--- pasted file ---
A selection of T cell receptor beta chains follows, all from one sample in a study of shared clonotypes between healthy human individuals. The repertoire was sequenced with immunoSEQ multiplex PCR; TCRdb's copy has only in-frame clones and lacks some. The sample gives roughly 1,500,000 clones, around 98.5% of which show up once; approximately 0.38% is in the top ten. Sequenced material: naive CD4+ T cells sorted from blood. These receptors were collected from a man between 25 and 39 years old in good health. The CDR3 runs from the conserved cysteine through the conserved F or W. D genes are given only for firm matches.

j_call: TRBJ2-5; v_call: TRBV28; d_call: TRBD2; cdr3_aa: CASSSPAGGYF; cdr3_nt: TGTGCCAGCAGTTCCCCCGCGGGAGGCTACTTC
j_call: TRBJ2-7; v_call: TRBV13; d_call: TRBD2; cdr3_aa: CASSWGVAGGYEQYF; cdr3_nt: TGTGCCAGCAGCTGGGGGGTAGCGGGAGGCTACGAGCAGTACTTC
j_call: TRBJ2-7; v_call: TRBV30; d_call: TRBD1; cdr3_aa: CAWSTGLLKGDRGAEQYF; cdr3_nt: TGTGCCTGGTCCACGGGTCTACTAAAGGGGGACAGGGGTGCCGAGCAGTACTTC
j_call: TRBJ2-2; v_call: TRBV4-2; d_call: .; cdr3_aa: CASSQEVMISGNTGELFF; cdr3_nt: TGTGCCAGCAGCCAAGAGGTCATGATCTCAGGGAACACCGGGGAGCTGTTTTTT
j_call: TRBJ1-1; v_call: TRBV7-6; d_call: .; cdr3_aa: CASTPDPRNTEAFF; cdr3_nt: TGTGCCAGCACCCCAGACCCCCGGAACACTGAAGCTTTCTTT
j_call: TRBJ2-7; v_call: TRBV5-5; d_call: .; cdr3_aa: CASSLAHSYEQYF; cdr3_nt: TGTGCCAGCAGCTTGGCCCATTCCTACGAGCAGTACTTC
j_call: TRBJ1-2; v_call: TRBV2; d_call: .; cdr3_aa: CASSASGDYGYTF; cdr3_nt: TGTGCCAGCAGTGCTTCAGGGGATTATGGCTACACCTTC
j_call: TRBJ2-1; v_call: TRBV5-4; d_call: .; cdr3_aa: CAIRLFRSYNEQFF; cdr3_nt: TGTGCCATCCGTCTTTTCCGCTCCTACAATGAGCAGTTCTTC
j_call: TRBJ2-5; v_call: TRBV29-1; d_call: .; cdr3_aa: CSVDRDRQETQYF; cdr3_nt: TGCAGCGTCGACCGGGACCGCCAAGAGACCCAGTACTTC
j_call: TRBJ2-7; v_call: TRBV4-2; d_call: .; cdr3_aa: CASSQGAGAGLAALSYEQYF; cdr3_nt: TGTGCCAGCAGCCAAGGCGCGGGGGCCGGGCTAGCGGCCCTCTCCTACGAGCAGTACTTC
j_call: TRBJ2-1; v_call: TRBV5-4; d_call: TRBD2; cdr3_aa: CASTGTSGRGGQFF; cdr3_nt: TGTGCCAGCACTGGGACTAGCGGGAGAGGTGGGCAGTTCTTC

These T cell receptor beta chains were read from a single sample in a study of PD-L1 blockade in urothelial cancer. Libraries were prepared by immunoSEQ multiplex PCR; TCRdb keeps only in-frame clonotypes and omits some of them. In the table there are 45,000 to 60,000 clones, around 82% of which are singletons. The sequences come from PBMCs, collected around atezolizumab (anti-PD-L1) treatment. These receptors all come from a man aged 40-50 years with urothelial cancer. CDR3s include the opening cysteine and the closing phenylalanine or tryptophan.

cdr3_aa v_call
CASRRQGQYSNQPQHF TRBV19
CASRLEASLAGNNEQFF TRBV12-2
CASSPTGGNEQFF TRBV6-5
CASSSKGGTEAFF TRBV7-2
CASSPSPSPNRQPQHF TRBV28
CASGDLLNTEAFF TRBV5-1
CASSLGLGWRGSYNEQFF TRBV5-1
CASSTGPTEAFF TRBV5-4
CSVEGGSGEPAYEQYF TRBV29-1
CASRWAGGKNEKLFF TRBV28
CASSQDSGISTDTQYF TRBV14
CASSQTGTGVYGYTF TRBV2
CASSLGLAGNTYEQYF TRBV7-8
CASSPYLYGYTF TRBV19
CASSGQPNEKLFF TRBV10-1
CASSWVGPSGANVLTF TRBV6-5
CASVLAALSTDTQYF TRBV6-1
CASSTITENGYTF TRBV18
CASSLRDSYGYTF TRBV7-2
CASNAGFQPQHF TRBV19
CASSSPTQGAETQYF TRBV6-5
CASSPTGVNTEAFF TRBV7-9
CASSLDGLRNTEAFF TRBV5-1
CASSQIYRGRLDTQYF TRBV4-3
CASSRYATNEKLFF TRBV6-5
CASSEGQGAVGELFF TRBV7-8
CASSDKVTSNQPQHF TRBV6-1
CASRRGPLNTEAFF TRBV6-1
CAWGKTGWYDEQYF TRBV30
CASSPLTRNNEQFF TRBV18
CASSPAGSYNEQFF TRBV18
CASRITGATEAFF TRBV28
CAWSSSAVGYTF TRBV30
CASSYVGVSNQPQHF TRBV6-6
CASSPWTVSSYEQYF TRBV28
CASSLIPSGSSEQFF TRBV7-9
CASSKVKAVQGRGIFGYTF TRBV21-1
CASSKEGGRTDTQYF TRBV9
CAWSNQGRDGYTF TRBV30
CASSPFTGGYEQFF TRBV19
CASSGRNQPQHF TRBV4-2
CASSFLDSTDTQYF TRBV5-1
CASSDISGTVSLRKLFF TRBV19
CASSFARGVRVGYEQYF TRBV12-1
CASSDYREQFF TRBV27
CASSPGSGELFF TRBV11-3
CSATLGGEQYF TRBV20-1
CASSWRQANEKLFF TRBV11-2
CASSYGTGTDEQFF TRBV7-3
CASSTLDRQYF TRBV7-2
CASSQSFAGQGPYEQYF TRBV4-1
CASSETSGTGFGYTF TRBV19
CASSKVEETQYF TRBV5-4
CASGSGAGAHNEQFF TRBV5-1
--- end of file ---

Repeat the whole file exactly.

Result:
A selection of T cell receptor beta chains follows, all from one sample in a study of shared clonotypes between healthy human individuals. The repertoire was sequenced with immunoSEQ multiplex PCR; TCRdb's copy has only in-frame clones and lacks some. The sample gives roughly 1,500,000 clones, around 98.5% of which show up once; approximately 0.38% is in the top ten. Sequenced material: naive CD4+ T cells sorted from blood. These receptors were collected from a man between 25 and 39 years old in good health. The CDR3 runs from the conserved cysteine through the conserved F or W. D genes are given only for firm matches.

j_call: TRBJ2-5; v_call: TRBV28; d_call: TRBD2; cdr3_aa: CASSSPAGGYF; cdr3_nt: TGTGCCAGCAGTTCCCCCGCGGGAGGCTACTTC
j_call: TRBJ2-7; v_call: TRBV13; d_call: TRBD2; cdr3_aa: CASSWGVAGGYEQYF; cdr3_nt: TGTGCCAGCAGCTGGGGGGTAGCGGGAGGCTACGAGCAGTACTTC
j_call: TRBJ2-7; v_call: TRBV30; d_call: TRBD1; cdr3_aa: CAWSTGLLKGDRGAEQYF; cdr3_nt: TGTGCCTGGTCCACGGGTCTACTAAAGGGGGACAGGGGTGCCGAGCAGTACTTC
j_call: TRBJ2-2; v_call: TRBV4-2; d_call: .; cdr3_aa: CASSQEVMISGNTGELFF; cdr3_nt: TGTGCCAGCAGCCAAGAGGTCATGATCTCAGGGAACACCGGGGAGCTGTTTTTT
j_call: TRBJ1-1; v_call: TRBV7-6; d_call: .; cdr3_aa: CASTPDPRNTEAFF; cdr3_nt: TGTGCCAGCACCCCAGACCCCCGGAACACTGAAGCTTTCTTT
j_call: TRBJ2-7; v_call: TRBV5-5; d_call: .; cdr3_aa: CASSLAHSYEQYF; cdr3_nt: TGTGCCAGCAGCTTGGCCCATTCCTACGAGCAGTACTTC
j_call: TRBJ1-2; v_call: TRBV2; d_call: .; cdr3_aa: CASSASGDYGYTF; cdr3_nt: TGTGCCAGCAGTGCTTCAGGGGATTATGGCTACACCTTC
j_call: TRBJ2-1; v_call: TRBV5-4; d_call: .; cdr3_aa: CAIRLFRSYNEQFF; cdr3_nt: TGTGCCATCCGTCTTTTCCGCTCCTACAATGAGCAGTTCTTC
j_call: TRBJ2-5; v_call: TRBV29-1; d_call: .; cdr3_aa: CSVDRDRQETQYF; cdr3_nt: TGCAGCGTCGACCGGGACCGCCAAGAGACCCAGTACTTC
j_call: TRBJ2-7; v_call: TRBV4-2; d_call: .; cdr3_aa: CASSQGAGAGLAALSYEQYF; cdr3_nt: TGTGCCAGCAGCCAAGGCGCGGGGGCCGGGCTAGCGGCCCTCTCCTACGAGCAGTACTTC
j_call: TRBJ2-1; v_call: TRBV5-4; d_call: TRBD2; cdr3_aa: CASTGTSGRGGQFF; cdr3_nt: TGTGCCAGCACTGGGACTAGCGGGAGAGGTGGGCAGTTCTTC

These T cell receptor beta chains were read from a single sample in a study of PD-L1 blockade in urothelial cancer. Libraries were prepared by immunoSEQ multiplex PCR; TCRdb keeps only in-frame clonotypes and omits some of them. In the table there are 45,000 to 60,000 clones, around 82% of which are singletons. The sequences come from PBMCs, collected around atezolizumab (anti-PD-L1) treatment. These receptors all come from a man aged 40-50 years with urothelial cancer. CDR3s include the opening cysteine and the closing phenylalanine or tryptophan.

cdr3_aa v_call
CASRRQGQYSNQPQHF TRBV19
CASRLEASLAGNNEQFF TRBV12-2
CASSPTGGNEQFF TRBV6-5
CASSSKGGTEAFF TRBV7-2
CASSPSPSPNRQPQHF TRBV28
CASGDLLNTEAFF TRBV5-1
CASSLGLGWRGSYNEQFF TRBV5-1
CASSTGPTEAFF TRBV5-4
CSVEGGSGEPAYEQYF TRBV29-1
CASRWAGGKNEKLFF TRBV28
CASSQDSGISTDTQYF TRBV14
CASSQTGTGVYGYTF TRBV2
CASSLGLAGNTYEQYF TRBV7-8
CASSPYLYGYTF TRBV19
CASSGQPNEKLFF TRBV10-1
CASSWVGPSGANVLTF TRBV6-5
CASVLAALSTDTQYF TRBV6-1
CASSTITENGYTF TRBV18
CASSLRDSYGYTF TRBV7-2
CASNAGFQPQHF TRBV19
CASSSPTQGAETQYF TRBV6-5
CASSPTGVNTEAFF TRBV7-9
CASSLDGLRNTEAFF TRBV5-1
CASSQIYRGRLDTQYF TRBV4-3
CASSRYATNEKLFF TRBV6-5
CASSEGQGAVGELFF TRBV7-8
CASSDKVTSNQPQHF TRBV6-1
CASRRGPLNTEAFF TRBV6-1
CAWGKTGWYDEQYF TRBV30
CASSPLTRNNEQFF TRBV18
CASSPAGSYNEQFF TRBV18
CASRITGATEAFF TRBV28
CAWSSSAVGYTF TRBV30
CASSYVGVSNQPQHF TRBV6-6
CASSPWTVSSYEQYF TRBV28
CASSLIPSGSSEQFF TRBV7-9
CASSKVKAVQGRGIFGYTF TRBV21-1
CASSKEGGRTDTQYF TRBV9
CAWSNQGRDGYTF TRBV30
CASSPFTGGYEQFF TRBV19
CASSGRNQPQHF TRBV4-2
CASSFLDSTDTQYF TRBV5-1
CASSDISGTVSLRKLFF TRBV19
CASSFARGVRVGYEQYF TRBV12-1
CASSDYREQFF TRBV27
CASSPGSGELFF TRBV11-3
CSATLGGEQYF TRBV20-1
CASSWRQANEKLFF TRBV11-2
CASSYGTGTDEQFF TRBV7-3
CASSTLDRQYF TRBV7-2
CASSQSFAGQGPYEQYF TRBV4-1
CASSETSGTGFGYTF TRBV19
CASSKVEETQYF TRBV5-4
CASGSGAGAHNEQFF TRBV5-1